After going through my first year of medical school, I observed many stereotypes and offensive scenarios portraying LGBTQ individuals. At the same time, I was seeking a healthcare provider who I would feel comfortable with, but unfortunately I could not locate a doctor who had experience with unique LGBTQ healthcare needs. Having attended undergraduate school in Los Angeles, I kept going back to the same feeling of wishing I had access to many LGBTQ resources. It was around this time that these feelings of optimism and motivation coalesced into OutCare. OutCare is my way to make Indiana a more welcoming place. OutCare is an initiative that makes LGBTQ resources visible to the public so that individuals can easily access the best culturally competent healthcare available.
Tell me about some of your first responses from healthcare providers.
Our initial responses ranged from very supportive to disapproving. Overall most providers generously thanked our team for creating this much-needed resource. We did however receive skeptical questions often such as, “Why does it matter that I am competent?”. Some providers also viewed the OutList as an “outing” directory rather than its intended purpose to showcase culturally competent providers. These providers often responded with an unwavering “no” despite attempts to re-clarify the purpose of the OutList.
Did you receive any backlash?
I wouldn’t dub our initial difficulties as “backlash”, but our interactions during the first few months of OutCare’s inauguration were occasionally discouraging. Our team reached out to several hospital organizations, faculty, staff, and community members; while many were verbally supportive, we only received actual support from very few.
What are your plans for growth in Indiana?
OutCare has primarily identified Indianapolis-based resources and providers. In the coming years, we are planning to expand OutCare across the entire state, so that we can identify all LGBTQ healthcare services, expand the OutList, and make these resources accessible to individuals who do not have the means to travel to Indianapolis. Eventually we would like to create annual LGBTQ conferences and training for healthcare providers to acquire cultural competency.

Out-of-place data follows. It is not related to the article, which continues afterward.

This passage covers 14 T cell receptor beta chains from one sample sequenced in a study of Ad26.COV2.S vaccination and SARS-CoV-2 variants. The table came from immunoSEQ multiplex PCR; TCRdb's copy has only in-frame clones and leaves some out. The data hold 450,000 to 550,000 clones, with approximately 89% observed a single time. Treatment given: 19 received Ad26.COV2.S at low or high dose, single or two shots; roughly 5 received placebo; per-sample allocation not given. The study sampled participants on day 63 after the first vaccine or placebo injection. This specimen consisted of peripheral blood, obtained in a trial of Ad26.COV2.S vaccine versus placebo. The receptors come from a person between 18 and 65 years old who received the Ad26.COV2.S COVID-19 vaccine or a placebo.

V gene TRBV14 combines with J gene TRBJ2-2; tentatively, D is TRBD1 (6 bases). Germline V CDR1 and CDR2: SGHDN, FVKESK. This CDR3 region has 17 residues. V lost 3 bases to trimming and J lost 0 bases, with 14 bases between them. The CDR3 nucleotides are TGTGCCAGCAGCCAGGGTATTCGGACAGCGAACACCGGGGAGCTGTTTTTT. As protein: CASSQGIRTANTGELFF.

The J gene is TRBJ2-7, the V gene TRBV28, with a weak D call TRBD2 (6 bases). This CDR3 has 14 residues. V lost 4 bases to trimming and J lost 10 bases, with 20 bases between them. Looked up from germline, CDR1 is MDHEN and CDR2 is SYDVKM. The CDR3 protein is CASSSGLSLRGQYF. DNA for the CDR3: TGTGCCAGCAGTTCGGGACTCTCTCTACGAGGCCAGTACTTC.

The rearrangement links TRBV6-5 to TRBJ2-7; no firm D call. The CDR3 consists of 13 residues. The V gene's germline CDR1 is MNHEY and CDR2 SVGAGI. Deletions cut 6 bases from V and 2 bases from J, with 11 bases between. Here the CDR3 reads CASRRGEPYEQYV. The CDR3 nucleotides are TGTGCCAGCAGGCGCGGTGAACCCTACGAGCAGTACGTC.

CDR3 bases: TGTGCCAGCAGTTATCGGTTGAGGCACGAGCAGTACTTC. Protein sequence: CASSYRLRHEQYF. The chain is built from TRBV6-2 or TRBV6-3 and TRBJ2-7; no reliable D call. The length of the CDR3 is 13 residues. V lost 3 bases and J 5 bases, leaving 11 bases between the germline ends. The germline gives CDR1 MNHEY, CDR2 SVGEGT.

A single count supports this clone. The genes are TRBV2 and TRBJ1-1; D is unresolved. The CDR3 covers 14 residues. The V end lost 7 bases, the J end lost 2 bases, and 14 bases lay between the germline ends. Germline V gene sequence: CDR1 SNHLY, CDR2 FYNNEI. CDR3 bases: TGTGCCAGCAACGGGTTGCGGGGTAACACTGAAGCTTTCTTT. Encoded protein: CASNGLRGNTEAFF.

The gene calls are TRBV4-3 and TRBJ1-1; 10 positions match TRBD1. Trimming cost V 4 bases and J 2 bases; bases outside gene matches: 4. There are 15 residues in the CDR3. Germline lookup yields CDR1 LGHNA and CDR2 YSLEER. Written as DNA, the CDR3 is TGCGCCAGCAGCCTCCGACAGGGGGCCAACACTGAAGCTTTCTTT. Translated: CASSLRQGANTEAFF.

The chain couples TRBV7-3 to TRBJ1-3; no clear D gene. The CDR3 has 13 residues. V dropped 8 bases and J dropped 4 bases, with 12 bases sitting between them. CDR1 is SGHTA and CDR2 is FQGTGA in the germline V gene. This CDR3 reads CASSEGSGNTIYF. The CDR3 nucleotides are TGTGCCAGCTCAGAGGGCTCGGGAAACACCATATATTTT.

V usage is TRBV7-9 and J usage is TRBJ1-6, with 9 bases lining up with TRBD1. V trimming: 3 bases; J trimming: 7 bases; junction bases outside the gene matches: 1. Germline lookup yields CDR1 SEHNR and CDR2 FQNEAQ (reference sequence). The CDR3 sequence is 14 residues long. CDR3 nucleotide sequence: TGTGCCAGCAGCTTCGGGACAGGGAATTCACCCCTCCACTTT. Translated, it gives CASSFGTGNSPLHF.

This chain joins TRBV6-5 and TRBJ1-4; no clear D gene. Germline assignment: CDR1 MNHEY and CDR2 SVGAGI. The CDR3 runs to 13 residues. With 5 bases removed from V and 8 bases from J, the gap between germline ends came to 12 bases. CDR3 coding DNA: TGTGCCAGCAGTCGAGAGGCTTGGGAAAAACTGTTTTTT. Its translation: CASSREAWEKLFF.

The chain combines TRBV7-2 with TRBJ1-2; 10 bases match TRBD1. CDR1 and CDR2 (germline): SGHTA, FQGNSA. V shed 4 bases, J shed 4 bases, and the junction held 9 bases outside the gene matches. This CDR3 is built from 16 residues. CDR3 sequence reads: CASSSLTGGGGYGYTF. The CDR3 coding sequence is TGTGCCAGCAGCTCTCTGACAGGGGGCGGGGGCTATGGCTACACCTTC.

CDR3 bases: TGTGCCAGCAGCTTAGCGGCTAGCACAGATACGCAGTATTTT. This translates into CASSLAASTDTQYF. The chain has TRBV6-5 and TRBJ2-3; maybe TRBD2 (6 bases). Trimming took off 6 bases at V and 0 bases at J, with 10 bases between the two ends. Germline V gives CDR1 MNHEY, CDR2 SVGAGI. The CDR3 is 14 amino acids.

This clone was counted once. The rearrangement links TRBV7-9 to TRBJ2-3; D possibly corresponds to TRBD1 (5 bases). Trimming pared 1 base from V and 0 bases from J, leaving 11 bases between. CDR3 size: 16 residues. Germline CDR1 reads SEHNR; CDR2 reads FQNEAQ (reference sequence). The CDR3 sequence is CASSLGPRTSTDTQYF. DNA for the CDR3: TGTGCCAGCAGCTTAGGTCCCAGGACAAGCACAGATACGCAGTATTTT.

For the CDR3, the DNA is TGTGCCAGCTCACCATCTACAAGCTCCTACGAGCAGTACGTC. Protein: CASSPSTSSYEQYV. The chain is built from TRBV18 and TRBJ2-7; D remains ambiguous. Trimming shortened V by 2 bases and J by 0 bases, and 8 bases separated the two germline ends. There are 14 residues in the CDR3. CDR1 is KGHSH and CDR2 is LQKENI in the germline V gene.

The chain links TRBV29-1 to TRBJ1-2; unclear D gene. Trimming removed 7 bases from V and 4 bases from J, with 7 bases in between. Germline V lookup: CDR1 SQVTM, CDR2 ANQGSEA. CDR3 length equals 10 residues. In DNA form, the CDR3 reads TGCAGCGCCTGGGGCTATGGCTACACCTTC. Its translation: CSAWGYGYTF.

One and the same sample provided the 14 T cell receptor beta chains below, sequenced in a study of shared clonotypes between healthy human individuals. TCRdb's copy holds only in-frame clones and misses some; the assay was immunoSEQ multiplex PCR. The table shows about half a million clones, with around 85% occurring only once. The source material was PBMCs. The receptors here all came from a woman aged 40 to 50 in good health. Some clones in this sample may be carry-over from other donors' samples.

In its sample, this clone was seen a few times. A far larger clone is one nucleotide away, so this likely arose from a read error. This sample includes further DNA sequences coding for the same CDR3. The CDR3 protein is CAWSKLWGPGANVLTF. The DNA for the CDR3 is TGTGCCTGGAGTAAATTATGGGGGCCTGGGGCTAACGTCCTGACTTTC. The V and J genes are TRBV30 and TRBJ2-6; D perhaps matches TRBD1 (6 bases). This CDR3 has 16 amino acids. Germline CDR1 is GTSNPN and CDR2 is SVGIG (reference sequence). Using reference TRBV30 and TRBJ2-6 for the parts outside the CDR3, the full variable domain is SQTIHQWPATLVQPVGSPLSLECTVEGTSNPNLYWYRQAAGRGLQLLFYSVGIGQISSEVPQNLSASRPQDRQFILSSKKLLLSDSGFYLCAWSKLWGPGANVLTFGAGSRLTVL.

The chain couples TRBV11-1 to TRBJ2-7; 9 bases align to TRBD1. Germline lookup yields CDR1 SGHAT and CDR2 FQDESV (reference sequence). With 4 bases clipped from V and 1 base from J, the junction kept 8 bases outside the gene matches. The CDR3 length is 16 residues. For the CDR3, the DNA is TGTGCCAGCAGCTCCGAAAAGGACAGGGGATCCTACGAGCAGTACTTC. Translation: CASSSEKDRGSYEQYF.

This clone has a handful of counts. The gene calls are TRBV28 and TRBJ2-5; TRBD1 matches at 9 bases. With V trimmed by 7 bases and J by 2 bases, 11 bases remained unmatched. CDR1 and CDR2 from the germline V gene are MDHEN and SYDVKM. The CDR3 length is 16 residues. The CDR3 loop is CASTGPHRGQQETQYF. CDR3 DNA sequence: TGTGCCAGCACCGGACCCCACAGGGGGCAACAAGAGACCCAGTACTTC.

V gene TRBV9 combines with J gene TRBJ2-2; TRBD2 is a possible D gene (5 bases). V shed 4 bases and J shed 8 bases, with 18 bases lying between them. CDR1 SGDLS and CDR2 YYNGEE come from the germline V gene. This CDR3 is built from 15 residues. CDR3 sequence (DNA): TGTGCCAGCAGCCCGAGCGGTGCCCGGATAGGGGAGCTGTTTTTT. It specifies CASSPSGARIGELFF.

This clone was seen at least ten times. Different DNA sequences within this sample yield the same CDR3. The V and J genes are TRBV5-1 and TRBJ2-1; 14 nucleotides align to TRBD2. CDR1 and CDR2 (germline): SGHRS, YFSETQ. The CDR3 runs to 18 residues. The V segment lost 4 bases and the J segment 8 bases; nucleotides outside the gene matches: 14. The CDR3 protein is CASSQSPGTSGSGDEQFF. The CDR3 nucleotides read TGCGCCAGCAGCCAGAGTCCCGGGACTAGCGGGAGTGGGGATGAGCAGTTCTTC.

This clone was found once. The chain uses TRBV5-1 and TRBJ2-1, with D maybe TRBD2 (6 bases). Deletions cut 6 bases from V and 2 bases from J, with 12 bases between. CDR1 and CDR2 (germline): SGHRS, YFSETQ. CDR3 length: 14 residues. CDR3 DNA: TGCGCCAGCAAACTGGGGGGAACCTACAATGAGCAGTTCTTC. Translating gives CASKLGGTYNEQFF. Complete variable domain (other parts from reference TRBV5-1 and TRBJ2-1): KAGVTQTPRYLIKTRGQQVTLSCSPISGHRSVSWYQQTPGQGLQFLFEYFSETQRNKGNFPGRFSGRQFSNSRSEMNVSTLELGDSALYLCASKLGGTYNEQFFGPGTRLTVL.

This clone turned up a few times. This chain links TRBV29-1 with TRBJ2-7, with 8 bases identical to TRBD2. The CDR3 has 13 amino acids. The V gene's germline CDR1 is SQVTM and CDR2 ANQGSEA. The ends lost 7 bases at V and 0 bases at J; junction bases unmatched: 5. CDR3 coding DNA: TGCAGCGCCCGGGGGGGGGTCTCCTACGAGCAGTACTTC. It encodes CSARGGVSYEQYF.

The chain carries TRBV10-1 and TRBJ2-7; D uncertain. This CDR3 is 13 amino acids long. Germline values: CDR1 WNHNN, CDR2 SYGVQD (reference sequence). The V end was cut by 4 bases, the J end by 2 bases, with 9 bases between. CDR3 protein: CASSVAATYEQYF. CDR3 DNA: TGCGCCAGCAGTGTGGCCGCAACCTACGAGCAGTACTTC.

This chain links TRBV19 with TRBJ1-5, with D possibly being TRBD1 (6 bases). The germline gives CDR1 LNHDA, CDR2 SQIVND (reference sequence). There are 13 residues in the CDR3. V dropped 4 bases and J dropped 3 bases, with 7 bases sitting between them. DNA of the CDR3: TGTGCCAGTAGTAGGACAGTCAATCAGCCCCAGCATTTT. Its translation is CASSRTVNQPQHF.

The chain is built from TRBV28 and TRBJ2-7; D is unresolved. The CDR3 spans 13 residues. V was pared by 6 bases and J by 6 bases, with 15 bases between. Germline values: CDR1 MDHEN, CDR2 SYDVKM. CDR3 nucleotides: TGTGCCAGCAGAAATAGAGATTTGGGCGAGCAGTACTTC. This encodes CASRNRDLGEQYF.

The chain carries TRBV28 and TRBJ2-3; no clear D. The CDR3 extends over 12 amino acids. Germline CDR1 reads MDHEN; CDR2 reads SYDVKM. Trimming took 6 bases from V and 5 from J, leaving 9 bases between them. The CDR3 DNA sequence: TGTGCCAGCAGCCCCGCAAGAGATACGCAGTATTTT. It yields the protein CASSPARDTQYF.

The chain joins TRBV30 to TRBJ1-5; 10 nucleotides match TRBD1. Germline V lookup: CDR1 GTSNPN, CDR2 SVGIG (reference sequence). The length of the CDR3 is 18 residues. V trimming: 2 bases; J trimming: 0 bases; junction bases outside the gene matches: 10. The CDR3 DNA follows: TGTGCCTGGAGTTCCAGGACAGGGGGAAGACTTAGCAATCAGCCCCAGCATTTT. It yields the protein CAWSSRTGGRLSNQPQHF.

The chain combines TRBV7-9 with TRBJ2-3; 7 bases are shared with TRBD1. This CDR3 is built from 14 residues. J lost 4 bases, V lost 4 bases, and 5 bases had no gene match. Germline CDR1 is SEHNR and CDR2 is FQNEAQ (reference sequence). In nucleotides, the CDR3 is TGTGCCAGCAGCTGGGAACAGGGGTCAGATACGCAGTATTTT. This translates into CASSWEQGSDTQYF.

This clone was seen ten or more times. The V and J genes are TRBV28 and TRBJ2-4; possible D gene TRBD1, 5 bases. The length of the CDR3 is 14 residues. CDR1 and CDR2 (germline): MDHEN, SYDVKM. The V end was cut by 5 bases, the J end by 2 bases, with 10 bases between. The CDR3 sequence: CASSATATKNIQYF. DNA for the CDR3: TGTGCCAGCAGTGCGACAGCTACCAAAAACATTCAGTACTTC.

What organizations have you patterned with?
Currently, we’ve partnered with several local organizations. Our main partnership is with the Indiana University School of Medicine Office of Diversity Affairs. Members of the diversity office have been instrumental in helping OutCare get started and continue to progress. We have also partnered with Eskenazi Health and Marian University College of Osteopathic Medicine in order to expand our outreach.
How has OutCare been received by the community?
In my opinion, OutCare has been received rather well. Ever since I created OutCare, we have received much praise from our institution and community organizations. OutCare recently received the Joseph T. Taylor Excellence in Diversity Award, an award through IUPUI given to one organization per year. I believe that the admiration and accolades OutCare has received thus far attests to importance and gratitude of such a long-awaited resource.
In a perfect world, what would you like to see OutCare become?
I realize that OutCare is an initiative that many other states eagerly desire. I hope that OutCare continues to expand into a nationally recognized healthcare equality organization. It is dream of mine that one day OutCare will be leader in LGBTQ healthcare, training medical providers across the country and inspiring communities to deliver high-quality, culturally competent, unbiased healthcare to all.
Liz Kaye, Art Director/Producer/Photographer at Indiana University Communications
http://unitemag.com/wp-content/uploads/2015/09/LOGO.png00Joey Amatohttp://unitemag.com/wp-content/uploads/2015/09/LOGO.pngJoey Amato2016-06-23 16:45:352016-06-23 16:45:35Executive Profile: A Conversation with Dustin Nowaskie, Founder of OutCare